In contrast to normalizing drugs, normalizing AE names is a relatively simple task, because, by default, FAERS reports use MedDRA “preferred terms” (PTs) for adverse events that appear under the “reactionmeddrapt” field. Since FAERS safety reports always employ the most up-to-date release of MedDRA for ADR lexicon, the ADR normalization task amounts to mapping “preferred terms” (PTs) that appear in older safety reports (in the “reactionmeddrapt” field) to corresponding PT terms from the latest MedDRA dictionary. We configured our parser to adopt to frequent (twice a year) releases of MedDRA in order to take advantage of data from as many safety reports as possible.

What makes our task somewhat easier is the fact that MedDRA updates follow a set of well-defined rules. Namely, each MedDRA release either preserves the “preferred terms” (PTs) or, less frequently, demotes them to “lowest level terms” (LLTs). Hence, mapping an old to new PT boils down to searching for the “demoted” PT in the set of LLTs from the most recent MedDRA database. Once such an LLT is found, a new name for the old PT is assigned by moving up one edge in MedDRA hierarchy. Following this approach, our algorithm is able to map 99.8% (34,520 out of 34,599) of all unique AE strings from the current FAERS set of patient reports to the corresponding AE terms in the most recent MedDRA dictionary (as of this writing, MedDRA 21.0). The remaining 79 strings are simply discarded as most of them represent arbitrary and often meaningless user entries.

Extracting the set of representative FAERS reports

We downloaded a comprehensive set of 822 safety report files (all files available at FAERS as of March. 2019) containing over 9 million patient safety reports (Table 1). While LRT statistics reduces the selection bias by a large degree, it is important to preprocess raw data in order to dampen the effect of confounding variables, such as therapeutic indications (TIs). Our goal is to discard any drug-AE pair (or, in case of drug combinations, any therapy-AE pair) in which the AE represents a known therapeutic indication for the drug (respectively, one of the two drugs from the combination therapy). For instance, deep vein thrombosis (DVT) often appears as an AE in a safety report for a patient that takes an anticoagulant for DVT or related disease or condition (e.g., pulmonary embolism). However, DVT represents the condition/disease rather than an AE in majority of cases where the list of drugs taken by the patient includes an anticoagulant. For this reason, we discard all therapy-AE pairs where the AE represents a therapeutic indication for one or both drugs comprising the therapy.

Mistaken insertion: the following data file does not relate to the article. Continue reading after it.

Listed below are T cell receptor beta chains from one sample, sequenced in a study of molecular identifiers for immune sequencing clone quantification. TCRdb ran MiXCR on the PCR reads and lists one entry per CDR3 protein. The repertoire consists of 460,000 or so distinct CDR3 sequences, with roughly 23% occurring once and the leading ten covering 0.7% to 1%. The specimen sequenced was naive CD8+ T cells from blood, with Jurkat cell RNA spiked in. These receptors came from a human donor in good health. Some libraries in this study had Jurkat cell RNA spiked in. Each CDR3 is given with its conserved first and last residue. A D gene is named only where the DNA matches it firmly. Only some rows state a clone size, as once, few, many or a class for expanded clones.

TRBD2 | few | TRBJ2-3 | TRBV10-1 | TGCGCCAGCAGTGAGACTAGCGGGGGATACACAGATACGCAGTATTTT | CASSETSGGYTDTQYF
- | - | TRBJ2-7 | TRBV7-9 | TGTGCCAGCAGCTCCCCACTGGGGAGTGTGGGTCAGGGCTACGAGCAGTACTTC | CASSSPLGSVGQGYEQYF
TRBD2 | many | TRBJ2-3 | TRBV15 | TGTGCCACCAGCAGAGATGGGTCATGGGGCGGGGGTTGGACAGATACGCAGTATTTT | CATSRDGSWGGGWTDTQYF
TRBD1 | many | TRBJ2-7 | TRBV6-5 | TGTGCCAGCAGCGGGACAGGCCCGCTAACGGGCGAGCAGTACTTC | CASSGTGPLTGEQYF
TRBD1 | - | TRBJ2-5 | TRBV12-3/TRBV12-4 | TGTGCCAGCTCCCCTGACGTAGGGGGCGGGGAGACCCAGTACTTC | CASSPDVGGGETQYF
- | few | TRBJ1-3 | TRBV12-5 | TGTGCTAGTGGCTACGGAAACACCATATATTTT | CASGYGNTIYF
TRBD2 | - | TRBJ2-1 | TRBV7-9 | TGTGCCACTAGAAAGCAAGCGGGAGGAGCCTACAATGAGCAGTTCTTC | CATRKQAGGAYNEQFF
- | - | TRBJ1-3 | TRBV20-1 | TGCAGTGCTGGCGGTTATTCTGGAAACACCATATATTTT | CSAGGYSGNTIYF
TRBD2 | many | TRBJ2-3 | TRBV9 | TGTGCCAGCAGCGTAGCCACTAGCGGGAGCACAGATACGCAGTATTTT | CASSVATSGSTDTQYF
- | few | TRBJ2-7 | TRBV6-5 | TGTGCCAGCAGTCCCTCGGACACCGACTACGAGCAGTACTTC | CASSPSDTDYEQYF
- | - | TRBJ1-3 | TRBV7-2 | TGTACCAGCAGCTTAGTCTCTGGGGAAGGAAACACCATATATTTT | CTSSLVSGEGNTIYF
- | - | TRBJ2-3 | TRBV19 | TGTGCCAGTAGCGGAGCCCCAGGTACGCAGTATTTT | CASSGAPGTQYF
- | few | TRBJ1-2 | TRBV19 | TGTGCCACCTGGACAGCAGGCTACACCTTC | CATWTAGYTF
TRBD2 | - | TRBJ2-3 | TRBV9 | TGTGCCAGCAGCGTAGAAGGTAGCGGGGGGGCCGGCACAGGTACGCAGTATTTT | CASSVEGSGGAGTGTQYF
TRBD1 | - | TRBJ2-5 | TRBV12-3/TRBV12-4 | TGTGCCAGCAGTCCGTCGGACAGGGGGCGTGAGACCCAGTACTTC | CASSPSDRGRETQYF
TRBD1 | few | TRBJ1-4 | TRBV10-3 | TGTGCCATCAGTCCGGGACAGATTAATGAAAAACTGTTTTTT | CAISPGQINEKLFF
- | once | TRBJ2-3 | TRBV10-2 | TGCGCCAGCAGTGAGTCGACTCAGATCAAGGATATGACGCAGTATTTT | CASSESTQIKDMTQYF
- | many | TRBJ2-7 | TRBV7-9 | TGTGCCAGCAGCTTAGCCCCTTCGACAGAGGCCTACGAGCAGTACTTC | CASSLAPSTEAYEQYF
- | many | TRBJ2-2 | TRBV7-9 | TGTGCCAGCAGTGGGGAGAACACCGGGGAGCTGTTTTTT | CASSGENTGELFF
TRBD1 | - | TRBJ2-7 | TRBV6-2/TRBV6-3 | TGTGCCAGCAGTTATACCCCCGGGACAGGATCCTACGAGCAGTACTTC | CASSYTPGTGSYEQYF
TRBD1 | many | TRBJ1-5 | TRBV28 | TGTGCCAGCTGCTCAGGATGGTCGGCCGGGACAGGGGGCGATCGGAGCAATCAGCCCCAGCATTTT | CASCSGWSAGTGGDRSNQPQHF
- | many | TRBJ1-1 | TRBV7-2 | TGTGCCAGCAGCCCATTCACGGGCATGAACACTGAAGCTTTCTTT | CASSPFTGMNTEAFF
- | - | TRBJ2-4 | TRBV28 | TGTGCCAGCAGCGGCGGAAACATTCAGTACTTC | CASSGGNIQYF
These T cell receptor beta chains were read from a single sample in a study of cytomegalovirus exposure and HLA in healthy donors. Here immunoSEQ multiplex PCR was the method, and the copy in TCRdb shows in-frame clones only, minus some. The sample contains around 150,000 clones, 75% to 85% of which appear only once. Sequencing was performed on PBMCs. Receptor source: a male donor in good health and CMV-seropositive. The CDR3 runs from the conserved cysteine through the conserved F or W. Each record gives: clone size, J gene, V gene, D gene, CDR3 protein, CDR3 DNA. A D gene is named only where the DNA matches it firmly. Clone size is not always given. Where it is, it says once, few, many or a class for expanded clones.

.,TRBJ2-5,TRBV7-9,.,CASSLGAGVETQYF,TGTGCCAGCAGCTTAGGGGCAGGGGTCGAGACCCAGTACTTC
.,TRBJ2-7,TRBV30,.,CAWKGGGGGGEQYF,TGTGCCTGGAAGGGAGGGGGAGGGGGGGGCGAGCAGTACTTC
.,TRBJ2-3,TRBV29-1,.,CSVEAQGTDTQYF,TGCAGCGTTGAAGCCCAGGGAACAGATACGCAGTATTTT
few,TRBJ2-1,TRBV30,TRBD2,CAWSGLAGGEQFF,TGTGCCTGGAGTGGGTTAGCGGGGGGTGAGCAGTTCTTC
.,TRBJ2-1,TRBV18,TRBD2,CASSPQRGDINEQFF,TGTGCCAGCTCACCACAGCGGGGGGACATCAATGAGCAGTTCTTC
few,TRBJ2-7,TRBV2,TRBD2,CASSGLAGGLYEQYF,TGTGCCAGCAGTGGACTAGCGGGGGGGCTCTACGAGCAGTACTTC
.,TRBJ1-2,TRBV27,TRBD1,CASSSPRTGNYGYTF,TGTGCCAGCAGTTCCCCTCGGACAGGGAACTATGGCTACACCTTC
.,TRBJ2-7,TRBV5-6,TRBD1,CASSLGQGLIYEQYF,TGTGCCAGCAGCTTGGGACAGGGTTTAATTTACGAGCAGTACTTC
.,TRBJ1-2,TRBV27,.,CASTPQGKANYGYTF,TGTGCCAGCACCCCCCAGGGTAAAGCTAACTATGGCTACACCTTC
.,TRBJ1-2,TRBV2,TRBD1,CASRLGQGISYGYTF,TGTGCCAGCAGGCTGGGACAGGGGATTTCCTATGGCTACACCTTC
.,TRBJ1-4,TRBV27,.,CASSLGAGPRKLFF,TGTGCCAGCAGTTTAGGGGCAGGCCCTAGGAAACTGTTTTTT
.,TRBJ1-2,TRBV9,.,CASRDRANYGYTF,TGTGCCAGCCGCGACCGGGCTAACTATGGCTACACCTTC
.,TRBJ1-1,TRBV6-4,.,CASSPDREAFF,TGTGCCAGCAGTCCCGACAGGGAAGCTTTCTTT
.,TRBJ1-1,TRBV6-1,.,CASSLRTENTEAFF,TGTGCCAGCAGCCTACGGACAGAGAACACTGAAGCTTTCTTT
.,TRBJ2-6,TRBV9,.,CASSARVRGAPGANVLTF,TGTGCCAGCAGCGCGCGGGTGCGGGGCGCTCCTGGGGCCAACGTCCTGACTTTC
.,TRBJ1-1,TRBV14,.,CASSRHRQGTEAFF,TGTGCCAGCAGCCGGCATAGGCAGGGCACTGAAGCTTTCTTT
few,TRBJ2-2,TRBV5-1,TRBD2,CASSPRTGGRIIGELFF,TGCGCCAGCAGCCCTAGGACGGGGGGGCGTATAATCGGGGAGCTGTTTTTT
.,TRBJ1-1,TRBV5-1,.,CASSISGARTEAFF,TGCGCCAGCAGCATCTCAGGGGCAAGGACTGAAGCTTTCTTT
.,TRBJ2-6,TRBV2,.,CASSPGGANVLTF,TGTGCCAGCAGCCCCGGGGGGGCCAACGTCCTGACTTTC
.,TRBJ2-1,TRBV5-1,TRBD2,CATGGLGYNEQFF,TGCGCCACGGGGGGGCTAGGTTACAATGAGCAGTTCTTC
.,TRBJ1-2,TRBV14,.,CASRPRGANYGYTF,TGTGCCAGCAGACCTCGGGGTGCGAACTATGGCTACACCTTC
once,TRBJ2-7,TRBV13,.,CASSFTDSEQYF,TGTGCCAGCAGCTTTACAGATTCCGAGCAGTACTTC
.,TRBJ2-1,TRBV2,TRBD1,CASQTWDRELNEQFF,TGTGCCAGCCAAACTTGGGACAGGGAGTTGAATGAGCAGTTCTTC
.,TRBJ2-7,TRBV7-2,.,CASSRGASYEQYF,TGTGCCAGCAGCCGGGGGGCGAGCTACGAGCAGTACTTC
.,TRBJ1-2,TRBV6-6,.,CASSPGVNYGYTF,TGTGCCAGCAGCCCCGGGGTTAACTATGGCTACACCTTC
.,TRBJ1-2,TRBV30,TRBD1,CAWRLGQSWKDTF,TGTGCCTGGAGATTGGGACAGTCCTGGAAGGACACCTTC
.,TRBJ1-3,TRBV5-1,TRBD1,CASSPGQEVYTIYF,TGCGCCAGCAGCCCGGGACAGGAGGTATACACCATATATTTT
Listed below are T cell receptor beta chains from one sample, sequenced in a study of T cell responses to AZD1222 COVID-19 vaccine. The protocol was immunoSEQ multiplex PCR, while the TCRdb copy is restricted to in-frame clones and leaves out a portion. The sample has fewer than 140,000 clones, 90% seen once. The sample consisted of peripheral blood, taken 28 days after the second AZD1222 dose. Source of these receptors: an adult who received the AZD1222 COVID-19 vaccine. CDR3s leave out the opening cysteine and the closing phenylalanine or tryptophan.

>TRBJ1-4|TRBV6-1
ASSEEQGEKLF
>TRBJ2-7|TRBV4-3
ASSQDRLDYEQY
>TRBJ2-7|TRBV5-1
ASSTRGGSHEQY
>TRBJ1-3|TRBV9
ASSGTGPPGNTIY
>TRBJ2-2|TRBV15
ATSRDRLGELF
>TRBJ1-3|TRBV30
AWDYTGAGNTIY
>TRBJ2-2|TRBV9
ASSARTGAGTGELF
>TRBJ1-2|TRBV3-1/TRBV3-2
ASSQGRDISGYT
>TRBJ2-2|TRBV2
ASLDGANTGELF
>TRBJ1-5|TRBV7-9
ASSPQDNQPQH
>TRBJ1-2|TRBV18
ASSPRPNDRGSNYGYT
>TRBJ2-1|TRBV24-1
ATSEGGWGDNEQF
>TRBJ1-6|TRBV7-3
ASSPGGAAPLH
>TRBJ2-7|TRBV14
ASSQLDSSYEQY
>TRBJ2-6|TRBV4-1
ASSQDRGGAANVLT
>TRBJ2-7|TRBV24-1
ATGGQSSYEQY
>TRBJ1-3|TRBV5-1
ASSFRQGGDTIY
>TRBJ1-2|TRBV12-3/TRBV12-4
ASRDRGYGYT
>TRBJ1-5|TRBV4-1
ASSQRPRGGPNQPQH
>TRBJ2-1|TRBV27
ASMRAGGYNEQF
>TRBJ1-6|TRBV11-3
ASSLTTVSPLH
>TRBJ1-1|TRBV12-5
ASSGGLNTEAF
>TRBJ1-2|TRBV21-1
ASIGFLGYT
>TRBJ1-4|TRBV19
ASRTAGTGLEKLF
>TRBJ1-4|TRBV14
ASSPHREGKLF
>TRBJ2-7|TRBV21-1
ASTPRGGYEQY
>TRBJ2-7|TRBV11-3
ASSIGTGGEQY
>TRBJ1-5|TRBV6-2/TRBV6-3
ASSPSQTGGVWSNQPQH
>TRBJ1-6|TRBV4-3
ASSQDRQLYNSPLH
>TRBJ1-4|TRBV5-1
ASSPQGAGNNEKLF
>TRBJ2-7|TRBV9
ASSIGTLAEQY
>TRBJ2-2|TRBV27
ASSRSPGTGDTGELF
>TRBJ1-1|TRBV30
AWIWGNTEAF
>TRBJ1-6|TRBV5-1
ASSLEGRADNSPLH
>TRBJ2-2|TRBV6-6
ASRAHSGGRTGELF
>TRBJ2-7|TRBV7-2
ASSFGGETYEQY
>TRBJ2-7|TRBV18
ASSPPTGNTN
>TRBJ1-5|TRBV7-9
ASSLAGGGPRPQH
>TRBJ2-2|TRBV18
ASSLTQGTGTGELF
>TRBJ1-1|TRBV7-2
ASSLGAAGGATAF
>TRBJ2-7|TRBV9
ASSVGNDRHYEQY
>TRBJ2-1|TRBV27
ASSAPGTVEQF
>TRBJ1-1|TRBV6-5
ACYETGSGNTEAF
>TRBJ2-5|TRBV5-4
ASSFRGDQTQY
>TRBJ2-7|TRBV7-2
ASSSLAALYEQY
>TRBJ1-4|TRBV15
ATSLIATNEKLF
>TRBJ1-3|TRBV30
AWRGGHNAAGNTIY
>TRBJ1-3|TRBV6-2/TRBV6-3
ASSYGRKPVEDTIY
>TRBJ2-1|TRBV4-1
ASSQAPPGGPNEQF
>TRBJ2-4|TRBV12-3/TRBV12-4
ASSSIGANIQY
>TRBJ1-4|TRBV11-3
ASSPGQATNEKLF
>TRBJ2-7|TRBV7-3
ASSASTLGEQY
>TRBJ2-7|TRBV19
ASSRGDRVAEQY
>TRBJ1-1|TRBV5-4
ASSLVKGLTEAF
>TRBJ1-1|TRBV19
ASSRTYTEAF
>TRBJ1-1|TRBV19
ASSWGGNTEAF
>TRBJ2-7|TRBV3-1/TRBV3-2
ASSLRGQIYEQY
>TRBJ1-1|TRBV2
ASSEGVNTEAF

Table 1 Preprocessing patient reports.

Instead of parsing the drug package inserts, as done in SIDER, we compile a comprehensive set of indications for each of 1,309 drugs from our list by parsing the FAERS’ “drugindication” field. This process results in a set of drug-TI pairs along with the total number of occurrences of each pair in FAERS reports. For increased specificity, we discard extremely rare drug-TI pairs, those that appear less than a predefined number of times (default = 5) in the FAERS database. We enrich the remaining set of therapeutic indications using MedDRA’s PTs and LLTs. For instance, if a therapeutic indication for a particular drug represents a PT, the list of indications for that drug is expanded to include all LLTs found below that PT in MedDRA hierarchy. If a therapeutic indication represents a LLT, the drug indication set is expanded to include the “parent” PT. Finally, we remove all drug-AE pairs that represent drug-TI pairs.

We also implement a simple procedure for removing duplicate reports. We consider two reports the same if they list the same set of medications (specified in “medicinalproduct” field), the same set of adverse events (“reactionmeddrapt” field) and the same “patientonsetageunit”, ”patientonsetage”, “occurcountry”, “patientsex” and ”patientweight”.

Compiling raw therapy-AE counts

A given safety report might list any number of medications and any number of adverse events. This data is given cumulatively for each patient without any reference to possible associations between drugs and AEs. While defining observed drug-AE counts is straightforward for individual drugs, it is less clear how to do this for drug combinations. Hypothetically, if the number of drugs taken by a patient was exactly two, it would make sense to say that such a drug combination contributes a single count for every AE in the report. A typical report, however, lists more than two drugs, making it difficult to tell which one of k = C(m, 2) combinations of two out of m drugs gave rise to each AE reported by the patient.